Pell Office

From Wikipedia, the free encyclopedia
Jump to: navigation, search

The Pell Office was a department of the Exchequer in which the receipts and payments were entered upon two rolls of parchment, the one called the introitta, which was the record of monies received, and the other the exitus, or the record of monies issued. [1] A statement of all moneys issued was entered by the Clerk of the Pells on the issue roll. In 1552 the unreliable "Declarations of the State of the Treasury" were replaced by declarations made by the Clerk of the Pells,[2]

Etymology[edit]

Up to the reign of King James I entries recording Treasury transactions were made upon rolls, or pells,[3] from the Latin pellis meaning "skin, hide, pelt".[4] From the reign of James I Treasury records have been entered in books.

Location[edit]

The Pell Office was situated on the eastern side of Westminster Hall until the beginning of the 19th century. Some early Treasury records were kept in the nearby Chapter House of Westminster Abbey. The office was damp and was liable to destruction by fire due to the many wooden partitions within it and the many hearths used for heating. In 1820 the records were reported to be dry and well-aired, but were piled up on the floor of a room too small to contain them properly. In 1822 they were transferred to attic storage in Somerset House and were "heaped in some places up to the ceiling and in an exceedingly dirty state". In 1840 the records were taken to the Comptroller of the Exchequer's Office in Whitehall Yard, where they were thoroughly cleaned and re-bundled. They were then placed on racks in Rolls House in 1841 where they were catalogued and labelled. They were then transferred to the new Public Record Office in Chancery Lane, from where they have more recently been moved to the National Archives site at Kew.[5]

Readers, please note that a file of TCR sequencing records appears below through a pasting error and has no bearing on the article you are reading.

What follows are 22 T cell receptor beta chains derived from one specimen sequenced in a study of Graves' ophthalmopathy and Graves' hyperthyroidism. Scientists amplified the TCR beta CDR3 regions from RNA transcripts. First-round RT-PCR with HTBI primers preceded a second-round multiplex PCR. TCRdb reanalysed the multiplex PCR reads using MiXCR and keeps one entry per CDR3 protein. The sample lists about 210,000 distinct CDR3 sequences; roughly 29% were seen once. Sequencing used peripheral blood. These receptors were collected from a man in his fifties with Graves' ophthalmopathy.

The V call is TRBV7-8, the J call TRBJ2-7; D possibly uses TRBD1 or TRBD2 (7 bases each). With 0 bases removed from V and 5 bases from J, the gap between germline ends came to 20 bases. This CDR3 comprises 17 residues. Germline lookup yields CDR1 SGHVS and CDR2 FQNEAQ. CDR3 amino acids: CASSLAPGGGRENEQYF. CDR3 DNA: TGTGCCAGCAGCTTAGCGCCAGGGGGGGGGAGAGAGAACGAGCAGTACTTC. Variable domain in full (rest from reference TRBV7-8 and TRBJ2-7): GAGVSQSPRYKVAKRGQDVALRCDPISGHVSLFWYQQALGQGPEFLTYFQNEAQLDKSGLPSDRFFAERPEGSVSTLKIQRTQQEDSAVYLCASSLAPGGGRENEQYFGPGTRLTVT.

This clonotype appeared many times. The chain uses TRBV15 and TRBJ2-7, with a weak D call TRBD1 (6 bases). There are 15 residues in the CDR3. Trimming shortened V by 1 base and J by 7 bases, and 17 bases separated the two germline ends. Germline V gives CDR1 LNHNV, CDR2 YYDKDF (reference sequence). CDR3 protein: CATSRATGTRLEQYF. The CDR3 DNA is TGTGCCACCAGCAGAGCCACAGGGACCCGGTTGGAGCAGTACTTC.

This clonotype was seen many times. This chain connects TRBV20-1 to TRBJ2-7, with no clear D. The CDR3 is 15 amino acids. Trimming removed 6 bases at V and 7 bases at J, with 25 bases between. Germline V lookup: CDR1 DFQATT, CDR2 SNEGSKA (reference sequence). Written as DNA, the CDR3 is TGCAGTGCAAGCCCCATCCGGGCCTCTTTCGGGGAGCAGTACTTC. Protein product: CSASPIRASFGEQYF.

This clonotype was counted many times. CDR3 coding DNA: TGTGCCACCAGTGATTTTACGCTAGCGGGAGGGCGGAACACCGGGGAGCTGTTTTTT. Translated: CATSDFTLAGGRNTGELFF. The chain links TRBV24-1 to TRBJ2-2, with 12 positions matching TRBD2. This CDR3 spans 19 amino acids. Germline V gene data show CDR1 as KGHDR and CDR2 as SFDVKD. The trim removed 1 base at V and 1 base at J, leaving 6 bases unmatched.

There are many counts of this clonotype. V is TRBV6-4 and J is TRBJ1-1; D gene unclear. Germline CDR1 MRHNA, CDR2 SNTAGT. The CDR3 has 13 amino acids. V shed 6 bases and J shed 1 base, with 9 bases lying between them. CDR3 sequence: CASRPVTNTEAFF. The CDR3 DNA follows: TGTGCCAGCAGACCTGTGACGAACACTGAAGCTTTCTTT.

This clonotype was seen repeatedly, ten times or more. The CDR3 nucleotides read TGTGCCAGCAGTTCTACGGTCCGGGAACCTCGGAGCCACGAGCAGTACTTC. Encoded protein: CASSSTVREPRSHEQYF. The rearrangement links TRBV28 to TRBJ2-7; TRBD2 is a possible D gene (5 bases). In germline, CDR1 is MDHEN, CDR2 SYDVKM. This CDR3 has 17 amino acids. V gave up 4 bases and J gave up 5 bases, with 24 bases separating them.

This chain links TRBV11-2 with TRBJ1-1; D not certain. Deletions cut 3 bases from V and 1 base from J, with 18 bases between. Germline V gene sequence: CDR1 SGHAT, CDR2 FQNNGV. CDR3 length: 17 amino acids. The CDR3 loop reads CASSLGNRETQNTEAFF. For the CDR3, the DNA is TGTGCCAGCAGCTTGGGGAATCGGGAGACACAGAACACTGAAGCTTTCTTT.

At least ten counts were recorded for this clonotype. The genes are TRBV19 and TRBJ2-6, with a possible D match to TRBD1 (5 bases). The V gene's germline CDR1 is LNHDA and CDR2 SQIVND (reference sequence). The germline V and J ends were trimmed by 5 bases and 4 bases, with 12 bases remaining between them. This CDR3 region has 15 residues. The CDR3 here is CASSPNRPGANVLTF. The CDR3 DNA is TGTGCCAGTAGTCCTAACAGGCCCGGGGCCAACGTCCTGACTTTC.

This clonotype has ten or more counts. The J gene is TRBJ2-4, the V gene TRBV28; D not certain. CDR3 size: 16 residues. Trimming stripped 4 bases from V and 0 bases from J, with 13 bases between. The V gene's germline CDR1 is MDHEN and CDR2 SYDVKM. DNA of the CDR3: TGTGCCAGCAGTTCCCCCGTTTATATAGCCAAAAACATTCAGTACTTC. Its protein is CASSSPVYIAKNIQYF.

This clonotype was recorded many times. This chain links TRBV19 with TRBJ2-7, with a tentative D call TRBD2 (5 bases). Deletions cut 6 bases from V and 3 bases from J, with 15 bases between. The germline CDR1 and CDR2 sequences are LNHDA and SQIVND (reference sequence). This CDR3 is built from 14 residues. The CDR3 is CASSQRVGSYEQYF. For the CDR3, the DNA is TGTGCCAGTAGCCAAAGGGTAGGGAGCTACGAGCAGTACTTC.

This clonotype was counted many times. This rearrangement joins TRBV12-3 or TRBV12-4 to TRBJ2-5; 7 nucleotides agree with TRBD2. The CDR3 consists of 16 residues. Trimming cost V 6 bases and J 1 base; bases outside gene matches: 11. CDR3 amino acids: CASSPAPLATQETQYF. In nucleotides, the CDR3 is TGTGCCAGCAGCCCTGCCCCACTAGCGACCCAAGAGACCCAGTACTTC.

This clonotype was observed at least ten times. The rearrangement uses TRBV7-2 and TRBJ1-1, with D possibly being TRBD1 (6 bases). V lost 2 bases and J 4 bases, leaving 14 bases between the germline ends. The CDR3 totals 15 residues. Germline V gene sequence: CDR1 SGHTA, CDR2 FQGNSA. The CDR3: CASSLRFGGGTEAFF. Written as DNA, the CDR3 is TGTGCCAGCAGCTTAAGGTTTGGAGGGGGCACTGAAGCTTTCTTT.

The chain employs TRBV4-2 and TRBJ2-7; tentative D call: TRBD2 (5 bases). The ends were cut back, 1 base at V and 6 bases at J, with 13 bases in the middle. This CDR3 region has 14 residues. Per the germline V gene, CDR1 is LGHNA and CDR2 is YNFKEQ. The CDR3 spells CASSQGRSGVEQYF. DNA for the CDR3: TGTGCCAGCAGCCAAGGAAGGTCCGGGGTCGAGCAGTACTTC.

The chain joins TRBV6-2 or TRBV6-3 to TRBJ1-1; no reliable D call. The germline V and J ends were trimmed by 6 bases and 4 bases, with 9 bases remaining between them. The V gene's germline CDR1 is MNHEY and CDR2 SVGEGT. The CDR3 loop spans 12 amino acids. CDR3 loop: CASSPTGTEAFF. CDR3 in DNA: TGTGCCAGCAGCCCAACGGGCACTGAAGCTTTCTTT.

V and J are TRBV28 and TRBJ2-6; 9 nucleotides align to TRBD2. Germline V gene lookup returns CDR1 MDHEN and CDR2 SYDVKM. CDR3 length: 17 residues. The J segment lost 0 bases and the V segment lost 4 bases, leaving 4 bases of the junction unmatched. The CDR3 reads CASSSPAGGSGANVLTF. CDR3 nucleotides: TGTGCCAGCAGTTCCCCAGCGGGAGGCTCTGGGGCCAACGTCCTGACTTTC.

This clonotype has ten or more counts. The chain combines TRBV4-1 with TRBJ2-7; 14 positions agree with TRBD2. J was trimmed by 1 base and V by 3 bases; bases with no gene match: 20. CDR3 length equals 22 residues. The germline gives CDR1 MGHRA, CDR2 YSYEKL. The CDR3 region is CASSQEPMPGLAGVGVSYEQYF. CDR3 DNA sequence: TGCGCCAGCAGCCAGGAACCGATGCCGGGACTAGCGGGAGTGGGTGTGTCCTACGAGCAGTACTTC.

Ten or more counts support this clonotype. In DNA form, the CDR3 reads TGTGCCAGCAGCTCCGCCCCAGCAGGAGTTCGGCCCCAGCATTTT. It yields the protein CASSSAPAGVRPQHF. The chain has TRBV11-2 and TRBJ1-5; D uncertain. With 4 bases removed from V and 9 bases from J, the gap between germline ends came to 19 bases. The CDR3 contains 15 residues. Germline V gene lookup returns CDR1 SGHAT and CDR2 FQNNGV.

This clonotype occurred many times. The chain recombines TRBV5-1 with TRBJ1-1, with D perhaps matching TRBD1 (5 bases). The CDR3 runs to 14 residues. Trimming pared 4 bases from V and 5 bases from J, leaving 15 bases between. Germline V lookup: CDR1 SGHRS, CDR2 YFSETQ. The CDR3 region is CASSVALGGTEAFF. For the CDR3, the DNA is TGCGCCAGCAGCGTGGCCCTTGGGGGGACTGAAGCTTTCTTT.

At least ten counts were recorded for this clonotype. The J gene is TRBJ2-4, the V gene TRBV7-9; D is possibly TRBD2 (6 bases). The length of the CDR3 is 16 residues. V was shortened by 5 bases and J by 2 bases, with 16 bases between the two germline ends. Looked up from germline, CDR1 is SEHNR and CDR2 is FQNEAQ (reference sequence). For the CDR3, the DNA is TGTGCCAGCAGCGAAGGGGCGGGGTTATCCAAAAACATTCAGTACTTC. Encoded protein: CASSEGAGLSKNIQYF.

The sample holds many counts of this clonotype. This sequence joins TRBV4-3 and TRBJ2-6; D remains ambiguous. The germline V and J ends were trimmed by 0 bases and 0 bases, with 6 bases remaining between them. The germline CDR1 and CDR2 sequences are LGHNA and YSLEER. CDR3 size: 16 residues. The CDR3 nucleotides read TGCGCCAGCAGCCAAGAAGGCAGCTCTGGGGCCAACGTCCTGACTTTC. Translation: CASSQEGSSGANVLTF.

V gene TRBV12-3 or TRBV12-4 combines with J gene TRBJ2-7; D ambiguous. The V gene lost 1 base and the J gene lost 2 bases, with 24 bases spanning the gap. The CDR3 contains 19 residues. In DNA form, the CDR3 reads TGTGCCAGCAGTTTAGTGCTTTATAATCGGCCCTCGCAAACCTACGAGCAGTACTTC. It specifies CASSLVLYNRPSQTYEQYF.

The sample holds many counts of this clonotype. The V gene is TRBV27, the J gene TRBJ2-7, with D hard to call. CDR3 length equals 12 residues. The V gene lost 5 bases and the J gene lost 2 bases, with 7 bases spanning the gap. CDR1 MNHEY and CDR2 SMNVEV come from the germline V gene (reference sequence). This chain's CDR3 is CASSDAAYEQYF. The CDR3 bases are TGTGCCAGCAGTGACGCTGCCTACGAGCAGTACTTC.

References[edit]

  1. ^ Gentleman's Magazine, op.cit.
  2. ^ National Archives, notes on "Category E" Records of the Exchequer, and its related bodies, with those of the Office of First Fruits and Tenths, and the Court of Augmentations [1]
  3. ^ Gentleman's Magazine, vol.5, 1836, pp.18-22 [2]. A dubious etymology is provided in the same article thus: "Roll and pell mean the same thing, the latter word Petlh? indicates the substance upon which the entries were made, the former, Rotuli, the form of the Pell when not in use"
  4. ^ Cassell's Latin Dictionary
  5. ^ National Archives, notes on "Category E" Records of the Exchequer, and its related bodies, with those of the Office of First Fruits and Tenths, and the Court of Augmentations [3]